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Human Metabolism and the Evolution of Hunting and Gathering

When: 
Thursday, February 16, 2023 - 6:30pm
Where: 
Hibben Center for Archaeology Research, Rm 105
Cost: 
FREE
Presenter/s: 
Professor Ian Wallace

After a two year hiatus, the Maxwell Museum's annual Ancestors lecture will return with a talk by UNM Anthropology Professor Ian Wallace. Please join us!

Human Metabolism and the Evolution of Hunting and Gathering

Human bodies burn an extraordinary amount of energy (calories) for a primate of our size. In this talk, Dr. Wallace will discuss the many reasons why our bodies are so energetically costly, including our enormous brains, high fertility rates, and long developmental periods and life spans. He will also describe recent research indicating that the evolution of the hunter-gatherer way of life among our ancient hominin ancestors was critical to humans’ ability to pay for our energetically expensive bodies.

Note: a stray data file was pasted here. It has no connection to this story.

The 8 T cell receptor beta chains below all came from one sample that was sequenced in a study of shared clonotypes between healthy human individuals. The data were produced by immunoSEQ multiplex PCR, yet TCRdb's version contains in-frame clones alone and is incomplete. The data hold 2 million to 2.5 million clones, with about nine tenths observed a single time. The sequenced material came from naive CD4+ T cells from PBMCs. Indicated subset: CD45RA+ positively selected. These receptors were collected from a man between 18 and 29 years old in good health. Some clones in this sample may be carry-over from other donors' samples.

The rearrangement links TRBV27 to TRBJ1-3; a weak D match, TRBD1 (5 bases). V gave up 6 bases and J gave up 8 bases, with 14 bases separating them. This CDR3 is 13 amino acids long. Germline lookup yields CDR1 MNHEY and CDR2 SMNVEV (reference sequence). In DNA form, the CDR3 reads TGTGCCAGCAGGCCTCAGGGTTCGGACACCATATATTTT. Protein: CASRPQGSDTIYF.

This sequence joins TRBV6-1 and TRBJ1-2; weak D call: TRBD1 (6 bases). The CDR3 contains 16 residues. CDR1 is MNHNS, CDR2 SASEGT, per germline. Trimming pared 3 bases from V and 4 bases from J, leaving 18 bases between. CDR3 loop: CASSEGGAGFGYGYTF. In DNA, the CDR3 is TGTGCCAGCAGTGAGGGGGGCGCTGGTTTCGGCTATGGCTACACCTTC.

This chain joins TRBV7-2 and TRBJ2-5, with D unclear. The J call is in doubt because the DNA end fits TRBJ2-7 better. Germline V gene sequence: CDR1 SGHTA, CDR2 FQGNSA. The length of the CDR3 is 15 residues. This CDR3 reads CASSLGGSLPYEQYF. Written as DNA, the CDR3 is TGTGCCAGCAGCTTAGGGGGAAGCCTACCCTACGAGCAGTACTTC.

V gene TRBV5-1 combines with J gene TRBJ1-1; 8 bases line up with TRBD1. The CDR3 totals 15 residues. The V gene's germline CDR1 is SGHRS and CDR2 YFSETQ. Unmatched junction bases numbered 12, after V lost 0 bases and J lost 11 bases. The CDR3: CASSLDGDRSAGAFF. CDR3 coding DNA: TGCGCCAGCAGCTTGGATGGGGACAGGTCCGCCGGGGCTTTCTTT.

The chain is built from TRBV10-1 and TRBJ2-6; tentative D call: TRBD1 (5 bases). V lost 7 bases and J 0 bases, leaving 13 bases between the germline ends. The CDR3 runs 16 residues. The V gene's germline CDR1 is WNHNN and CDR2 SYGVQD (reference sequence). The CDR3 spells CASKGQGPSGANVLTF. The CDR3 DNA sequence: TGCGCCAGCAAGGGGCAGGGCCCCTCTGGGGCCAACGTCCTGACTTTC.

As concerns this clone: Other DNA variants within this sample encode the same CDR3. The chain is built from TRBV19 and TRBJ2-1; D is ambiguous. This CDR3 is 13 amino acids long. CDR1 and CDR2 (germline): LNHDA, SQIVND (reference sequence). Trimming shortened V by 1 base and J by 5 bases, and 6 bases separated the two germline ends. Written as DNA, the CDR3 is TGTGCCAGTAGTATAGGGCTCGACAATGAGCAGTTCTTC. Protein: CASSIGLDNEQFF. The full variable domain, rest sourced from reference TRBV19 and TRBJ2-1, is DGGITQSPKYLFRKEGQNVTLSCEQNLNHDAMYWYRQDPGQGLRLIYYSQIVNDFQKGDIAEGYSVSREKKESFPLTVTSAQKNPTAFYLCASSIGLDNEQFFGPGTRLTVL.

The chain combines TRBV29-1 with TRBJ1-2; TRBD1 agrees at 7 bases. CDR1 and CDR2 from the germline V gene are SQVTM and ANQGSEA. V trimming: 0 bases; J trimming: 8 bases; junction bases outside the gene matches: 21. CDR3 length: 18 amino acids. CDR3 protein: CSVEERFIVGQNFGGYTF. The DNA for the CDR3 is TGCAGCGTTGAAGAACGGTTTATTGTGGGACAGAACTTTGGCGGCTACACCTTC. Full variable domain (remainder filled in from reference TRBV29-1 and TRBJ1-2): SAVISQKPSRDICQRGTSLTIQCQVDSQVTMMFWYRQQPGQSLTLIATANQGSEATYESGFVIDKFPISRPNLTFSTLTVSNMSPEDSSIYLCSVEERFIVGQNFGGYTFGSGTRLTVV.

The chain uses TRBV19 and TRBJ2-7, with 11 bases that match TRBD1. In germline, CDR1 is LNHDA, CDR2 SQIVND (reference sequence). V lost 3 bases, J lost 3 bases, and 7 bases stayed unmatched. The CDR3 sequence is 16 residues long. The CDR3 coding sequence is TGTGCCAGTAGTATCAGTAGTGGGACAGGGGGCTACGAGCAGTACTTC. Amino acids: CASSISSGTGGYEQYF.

Dr. Ian Wallace is an evolutionary anthropologist and Assistant Professor. His research tackles two big questions: How did humans evolve to use their bodies to move? And what are the costs and benefits of modern physical activity patterns for human health? To address these questions, Dr. Wallace explores how the way people use their bodies has changed over time. He is especially interested in the transitions from non-industrial to industrial and then post-industrial societies. What drives his research and what energizes Dr. Wallace, both in the field and in the lab, is a profound wonder for humanity: the saga of our evolutionary history and the lessons it holds, the exquisite diversity of people and cultures, the undeniable similarity of us all, the joy and pain of being a person. But in pursuing his work he has discovered another strong motivating force: he wants his research to help people. As a result, he is particularly drawn to topics that lie at the interface between evolutionary anthropology and medicine, especially those related to degenerative diseases that appear to stem from deleterious interactions between our evolutionary heritage and modern environments. Read more about his fascinating work by clicking here to visit his website.